When I run the terminal in my elementary OS(Ubuntu 14.04 dist) it appears as follow:

Support: command not found

the first line (Support: ...) appeared after trying to install nodejs but I had problems to install it and I tried to install like 5 times in different ways and finally I could install it. But the "Support: command not found" appeared each time I run the terminal.

I'm new in ubuntu and I don't know what it refers with Support but I can type some commands like ls, cd, sudo apt-get and those work fine. So, please someone can help me?

Thanks in advance

  • You see this everytime you startup the terminal app? Might be something hardcoded in your profile....( ~/.profile ) Edit/view this file to see if has any mention of the "support" cmd. Also.....look for a strange configuration in your bashrc or a mistyped parameter in your launch-terminal command in your menu. ( ~/.bashrc )
    – Stephen R.
    Commented Dec 17, 2015 at 2:05
  • When you said that I have to check the "profile" you were talking about the .profile that is located in /home right??? I will check that. And Also i was checking the bashrc but I don't know how to interpret the code and how to identify if something is wrong.
    – Anargu
    Commented Dec 17, 2015 at 3:35
  • I read .profile was only read when logging in the first time - if already logged in and open a terminal then just .basrc & maybe one other is run
    – Xen2050
    Commented Dec 17, 2015 at 12:11
  • To start try grep Support ~/.*... then if you find check from where it is called from. It's a row strart. Else more clean you can follow line by line your initialization files. You shoul find around the end if it is an addition. Last you shoul have eaten a # character somewhere especially if you edited by hand... good hunt.
    – Hastur
    Commented Dec 18, 2015 at 5:32
  • Welcome aboard. Just curios - since you have posted on, and are aware of, our Ubuntu and Unix & Linux sister sites, why ask this question here?
    – Mawg
    Commented Jan 8, 2019 at 7:35

3 Answers 3


The bash error "xxxxxx: command not found" shows up when you try to run a command/program that's not installed or not in the path, etc. Per Hastur's comment, searching for "Support" in .bashrc is a great idea, and check .login & .profile too if they exist (I don't think they should be running just for opening a terminal.

Could be in the ~/.bashrc file. In general to find a mystery error I'd test it like this:

Try opening a terminal and type

source ~/.bashrc

If the error shows up, then it's definitely something in there that's the problem. Look through the file for the line that causes the error - could go line by line pasting into a terminal if it's not overwhelming, or add echo "step 1" ... echo "step 2" etc lines to narrow it down. Then remove/modify the offending line.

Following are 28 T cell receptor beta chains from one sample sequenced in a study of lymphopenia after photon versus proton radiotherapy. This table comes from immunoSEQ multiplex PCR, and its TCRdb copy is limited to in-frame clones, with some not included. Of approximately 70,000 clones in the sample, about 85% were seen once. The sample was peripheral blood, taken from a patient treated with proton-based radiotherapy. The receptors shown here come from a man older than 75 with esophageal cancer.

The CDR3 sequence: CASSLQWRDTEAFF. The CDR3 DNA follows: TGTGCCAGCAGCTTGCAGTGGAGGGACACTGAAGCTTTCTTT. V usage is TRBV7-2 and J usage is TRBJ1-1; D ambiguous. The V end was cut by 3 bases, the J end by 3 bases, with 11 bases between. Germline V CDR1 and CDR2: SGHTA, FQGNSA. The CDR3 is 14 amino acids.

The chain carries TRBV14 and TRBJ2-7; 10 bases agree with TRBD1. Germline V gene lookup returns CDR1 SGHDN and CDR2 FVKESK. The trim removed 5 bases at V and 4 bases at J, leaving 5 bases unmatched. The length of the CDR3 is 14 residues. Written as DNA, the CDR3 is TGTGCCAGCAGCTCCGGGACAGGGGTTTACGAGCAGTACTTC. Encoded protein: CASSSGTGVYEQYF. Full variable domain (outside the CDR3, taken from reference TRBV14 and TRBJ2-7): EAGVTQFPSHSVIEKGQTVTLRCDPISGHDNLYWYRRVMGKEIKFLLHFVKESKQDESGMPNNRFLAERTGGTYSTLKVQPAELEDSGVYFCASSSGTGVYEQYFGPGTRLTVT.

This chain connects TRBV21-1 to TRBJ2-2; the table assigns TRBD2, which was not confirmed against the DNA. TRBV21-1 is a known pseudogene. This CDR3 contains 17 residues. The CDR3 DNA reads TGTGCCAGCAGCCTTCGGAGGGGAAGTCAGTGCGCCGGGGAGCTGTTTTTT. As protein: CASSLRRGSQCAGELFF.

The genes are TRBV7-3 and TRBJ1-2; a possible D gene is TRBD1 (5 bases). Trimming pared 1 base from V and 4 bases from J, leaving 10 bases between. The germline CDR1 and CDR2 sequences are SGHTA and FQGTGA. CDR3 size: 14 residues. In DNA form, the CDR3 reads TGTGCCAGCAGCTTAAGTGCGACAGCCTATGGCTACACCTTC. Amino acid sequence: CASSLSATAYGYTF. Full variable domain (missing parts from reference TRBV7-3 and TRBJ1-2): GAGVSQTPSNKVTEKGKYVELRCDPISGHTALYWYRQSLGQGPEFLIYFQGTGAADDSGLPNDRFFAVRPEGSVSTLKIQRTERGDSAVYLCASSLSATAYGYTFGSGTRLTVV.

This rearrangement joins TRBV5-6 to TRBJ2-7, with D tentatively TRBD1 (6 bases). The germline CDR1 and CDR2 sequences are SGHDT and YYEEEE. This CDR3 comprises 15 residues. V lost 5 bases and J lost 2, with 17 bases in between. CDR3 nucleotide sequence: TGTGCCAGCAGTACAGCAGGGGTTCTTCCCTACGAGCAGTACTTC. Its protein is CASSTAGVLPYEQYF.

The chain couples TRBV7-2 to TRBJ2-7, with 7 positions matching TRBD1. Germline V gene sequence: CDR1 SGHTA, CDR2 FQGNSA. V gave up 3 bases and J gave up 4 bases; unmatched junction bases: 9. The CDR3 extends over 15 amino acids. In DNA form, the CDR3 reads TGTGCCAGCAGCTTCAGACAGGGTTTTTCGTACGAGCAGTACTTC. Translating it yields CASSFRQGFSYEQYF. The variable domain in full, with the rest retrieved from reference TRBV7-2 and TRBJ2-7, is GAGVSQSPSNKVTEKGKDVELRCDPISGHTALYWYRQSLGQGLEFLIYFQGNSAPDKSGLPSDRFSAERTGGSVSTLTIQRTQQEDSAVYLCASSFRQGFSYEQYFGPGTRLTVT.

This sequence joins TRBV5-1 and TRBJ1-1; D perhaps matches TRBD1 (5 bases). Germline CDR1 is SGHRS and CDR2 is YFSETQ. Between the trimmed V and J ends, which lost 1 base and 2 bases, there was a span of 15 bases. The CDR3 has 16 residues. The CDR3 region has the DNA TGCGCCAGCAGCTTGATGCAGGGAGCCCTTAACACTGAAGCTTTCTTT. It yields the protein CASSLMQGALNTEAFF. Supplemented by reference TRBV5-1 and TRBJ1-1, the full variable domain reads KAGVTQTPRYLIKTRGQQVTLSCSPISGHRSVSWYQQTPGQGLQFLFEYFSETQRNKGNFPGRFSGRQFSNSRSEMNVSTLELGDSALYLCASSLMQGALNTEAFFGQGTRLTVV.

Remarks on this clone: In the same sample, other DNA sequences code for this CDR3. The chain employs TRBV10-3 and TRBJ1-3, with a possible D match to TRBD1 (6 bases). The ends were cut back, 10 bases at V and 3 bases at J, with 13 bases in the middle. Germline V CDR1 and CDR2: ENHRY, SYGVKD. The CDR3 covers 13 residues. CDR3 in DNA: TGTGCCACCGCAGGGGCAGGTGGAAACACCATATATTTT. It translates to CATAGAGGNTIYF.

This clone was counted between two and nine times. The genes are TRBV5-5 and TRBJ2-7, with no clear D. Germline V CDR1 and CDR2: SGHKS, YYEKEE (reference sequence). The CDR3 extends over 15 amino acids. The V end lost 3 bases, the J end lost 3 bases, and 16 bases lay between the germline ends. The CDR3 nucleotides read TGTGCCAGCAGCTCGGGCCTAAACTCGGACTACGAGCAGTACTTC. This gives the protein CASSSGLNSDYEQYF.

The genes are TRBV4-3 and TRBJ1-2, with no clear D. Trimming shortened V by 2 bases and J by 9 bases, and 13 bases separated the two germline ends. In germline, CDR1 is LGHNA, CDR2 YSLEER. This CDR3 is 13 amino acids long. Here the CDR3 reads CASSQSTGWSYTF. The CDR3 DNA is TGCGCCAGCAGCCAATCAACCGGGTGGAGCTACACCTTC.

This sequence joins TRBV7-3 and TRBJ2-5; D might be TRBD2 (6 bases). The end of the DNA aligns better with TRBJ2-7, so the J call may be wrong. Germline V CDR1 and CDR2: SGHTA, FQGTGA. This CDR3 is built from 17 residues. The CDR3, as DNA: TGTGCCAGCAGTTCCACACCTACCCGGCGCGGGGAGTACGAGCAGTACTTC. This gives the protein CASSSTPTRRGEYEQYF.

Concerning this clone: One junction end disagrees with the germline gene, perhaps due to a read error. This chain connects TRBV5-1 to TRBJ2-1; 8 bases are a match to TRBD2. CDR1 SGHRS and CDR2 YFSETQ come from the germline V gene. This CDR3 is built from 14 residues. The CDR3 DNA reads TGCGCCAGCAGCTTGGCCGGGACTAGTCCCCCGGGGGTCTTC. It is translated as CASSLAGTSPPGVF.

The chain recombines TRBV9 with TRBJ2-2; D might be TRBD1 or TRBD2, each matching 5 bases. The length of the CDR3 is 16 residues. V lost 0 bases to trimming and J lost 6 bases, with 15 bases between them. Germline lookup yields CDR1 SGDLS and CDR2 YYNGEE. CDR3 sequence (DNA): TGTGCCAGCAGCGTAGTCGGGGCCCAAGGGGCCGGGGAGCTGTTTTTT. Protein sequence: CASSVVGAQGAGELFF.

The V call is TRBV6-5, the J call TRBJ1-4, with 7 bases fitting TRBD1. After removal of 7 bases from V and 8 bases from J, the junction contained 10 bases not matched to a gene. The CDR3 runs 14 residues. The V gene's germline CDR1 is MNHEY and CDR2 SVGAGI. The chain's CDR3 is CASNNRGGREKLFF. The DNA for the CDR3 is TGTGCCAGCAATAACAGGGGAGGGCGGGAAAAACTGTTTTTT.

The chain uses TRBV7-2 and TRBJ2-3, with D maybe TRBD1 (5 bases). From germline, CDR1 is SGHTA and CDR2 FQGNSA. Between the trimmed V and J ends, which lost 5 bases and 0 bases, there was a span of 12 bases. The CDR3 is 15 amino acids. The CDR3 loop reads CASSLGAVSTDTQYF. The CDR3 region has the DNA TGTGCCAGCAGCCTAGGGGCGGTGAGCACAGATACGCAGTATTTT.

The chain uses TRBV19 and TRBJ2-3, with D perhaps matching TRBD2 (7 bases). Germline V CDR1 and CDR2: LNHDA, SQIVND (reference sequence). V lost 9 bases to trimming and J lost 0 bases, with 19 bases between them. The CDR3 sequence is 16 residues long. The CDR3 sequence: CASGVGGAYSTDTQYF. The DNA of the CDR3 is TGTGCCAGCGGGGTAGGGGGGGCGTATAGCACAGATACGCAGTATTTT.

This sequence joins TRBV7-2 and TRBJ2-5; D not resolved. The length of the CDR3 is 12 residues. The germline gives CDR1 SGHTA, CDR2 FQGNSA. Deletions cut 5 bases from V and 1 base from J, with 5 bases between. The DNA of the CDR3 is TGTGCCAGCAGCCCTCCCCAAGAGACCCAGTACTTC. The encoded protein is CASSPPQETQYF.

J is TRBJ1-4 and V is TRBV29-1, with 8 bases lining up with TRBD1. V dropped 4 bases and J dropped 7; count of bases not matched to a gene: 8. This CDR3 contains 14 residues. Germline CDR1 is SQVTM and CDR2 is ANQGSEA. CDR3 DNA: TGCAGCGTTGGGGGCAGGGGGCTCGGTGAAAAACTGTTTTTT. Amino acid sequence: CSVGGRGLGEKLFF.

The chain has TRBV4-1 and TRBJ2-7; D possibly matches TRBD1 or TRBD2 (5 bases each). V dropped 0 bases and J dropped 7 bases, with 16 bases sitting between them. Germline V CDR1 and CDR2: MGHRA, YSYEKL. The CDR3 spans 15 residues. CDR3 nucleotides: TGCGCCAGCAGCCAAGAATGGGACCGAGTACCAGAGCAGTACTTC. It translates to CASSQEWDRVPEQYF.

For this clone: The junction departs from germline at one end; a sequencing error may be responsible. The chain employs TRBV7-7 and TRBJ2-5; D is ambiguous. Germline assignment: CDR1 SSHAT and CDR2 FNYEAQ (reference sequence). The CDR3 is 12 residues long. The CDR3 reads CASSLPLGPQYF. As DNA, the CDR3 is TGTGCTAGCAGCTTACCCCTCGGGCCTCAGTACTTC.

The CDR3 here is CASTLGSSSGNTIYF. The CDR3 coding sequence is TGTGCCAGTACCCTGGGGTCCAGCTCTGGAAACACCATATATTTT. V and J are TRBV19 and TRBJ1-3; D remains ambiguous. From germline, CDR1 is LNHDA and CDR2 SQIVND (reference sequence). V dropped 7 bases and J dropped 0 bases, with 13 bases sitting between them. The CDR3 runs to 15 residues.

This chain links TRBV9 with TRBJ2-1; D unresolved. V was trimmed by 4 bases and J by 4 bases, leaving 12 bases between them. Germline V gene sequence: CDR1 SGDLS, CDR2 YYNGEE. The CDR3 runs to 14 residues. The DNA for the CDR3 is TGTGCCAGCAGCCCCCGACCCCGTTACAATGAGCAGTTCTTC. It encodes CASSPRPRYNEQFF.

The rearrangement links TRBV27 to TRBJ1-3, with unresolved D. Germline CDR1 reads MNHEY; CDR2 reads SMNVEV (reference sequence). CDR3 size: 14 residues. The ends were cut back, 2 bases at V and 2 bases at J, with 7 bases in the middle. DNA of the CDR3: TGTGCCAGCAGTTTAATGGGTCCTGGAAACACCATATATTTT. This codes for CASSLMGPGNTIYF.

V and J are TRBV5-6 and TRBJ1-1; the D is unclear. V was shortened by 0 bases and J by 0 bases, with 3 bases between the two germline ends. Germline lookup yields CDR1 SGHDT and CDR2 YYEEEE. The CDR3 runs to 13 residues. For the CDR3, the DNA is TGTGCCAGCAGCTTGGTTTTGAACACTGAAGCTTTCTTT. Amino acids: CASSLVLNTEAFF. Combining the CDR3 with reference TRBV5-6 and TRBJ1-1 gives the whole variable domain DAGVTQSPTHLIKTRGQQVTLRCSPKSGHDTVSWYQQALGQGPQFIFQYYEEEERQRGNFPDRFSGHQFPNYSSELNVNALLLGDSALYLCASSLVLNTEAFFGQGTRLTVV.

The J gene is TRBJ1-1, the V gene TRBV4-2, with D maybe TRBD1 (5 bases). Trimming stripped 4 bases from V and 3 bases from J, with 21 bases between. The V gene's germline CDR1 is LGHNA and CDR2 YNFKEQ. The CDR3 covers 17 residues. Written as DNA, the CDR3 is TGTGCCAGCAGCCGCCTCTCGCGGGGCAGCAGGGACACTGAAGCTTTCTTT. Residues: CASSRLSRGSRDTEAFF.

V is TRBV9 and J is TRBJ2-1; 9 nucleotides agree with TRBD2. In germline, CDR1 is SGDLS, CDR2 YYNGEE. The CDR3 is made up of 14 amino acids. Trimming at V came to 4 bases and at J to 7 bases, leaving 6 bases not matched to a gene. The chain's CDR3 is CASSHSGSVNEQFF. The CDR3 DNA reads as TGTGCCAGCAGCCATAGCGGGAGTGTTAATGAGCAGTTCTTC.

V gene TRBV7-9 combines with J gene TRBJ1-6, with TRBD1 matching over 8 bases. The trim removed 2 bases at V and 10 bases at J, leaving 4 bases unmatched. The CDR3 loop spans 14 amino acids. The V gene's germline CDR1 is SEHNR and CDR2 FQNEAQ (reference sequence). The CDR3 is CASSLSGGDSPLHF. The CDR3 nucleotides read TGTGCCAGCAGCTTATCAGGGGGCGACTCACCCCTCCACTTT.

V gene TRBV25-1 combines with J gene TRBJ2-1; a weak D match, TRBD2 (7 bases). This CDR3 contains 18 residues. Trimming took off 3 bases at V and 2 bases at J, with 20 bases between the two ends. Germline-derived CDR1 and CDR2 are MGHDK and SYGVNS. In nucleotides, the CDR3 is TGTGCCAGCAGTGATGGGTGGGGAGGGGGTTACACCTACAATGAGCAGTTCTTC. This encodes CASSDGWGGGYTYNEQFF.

• When I put in the terminal: source ~/.bashrc then the terminal returns another Support: command not found So I will check the file...
    – Anargu
    Commented Dec 18, 2015 at 16:20
  • It does show up then? Just open & edit .bashrc then, and fix/remove/comment out the line that's got "Support ...." in it
    – Xen2050
    Commented Dec 18, 2015 at 16:34
  • Yes, I could solve the problem I think, because I just commented a piece of code then The "support command not found" dissapeared. The origin of the problem is because I installed nativescript (nativescript.org) and part of this installations went to the bashrc file.
    – Anargu
    Commented Dec 18, 2015 at 16:55

Thanks Xen2050, I was checking my bashrc file (with echo "step1"...)and I found this part:

if [ -f /home/anargu/.tnsrc ]; then 
    source /home/anargu/.tnsrc 

Well I coul identify it because I installed nativescript (https://www.nativescript.org/) and this part of code correspond to it. When I commented (put several "#") those lines, the:

Support: command not found just dissapeared.

I think I solved this problem just commenting that part of code because then I couldn't find any problem at the moment. Thank you so much!

  • No problem, I'll give it an upvote :) those lines source (like "read/load") the /home/anargu/.tnsrc file, it must contain the "Support ..." line, maybe it's a comment that's not commented, maybe there's a program that wasn't installed correctly, or something else. If there's anything else in that file you want/need you could fix it, but if everything works well now then why bother ;-)
    – Xen2050
    Commented Dec 19, 2015 at 15:19

Answer by @Anargu lead me to the source of the problem. In ~/.tnsrc I had a comment on the first line that hasn't actually been commented out. The first word of the statement was Support, that's why the error showed that word.

I've opened the file, deleted the line, and the error stopped showing up.

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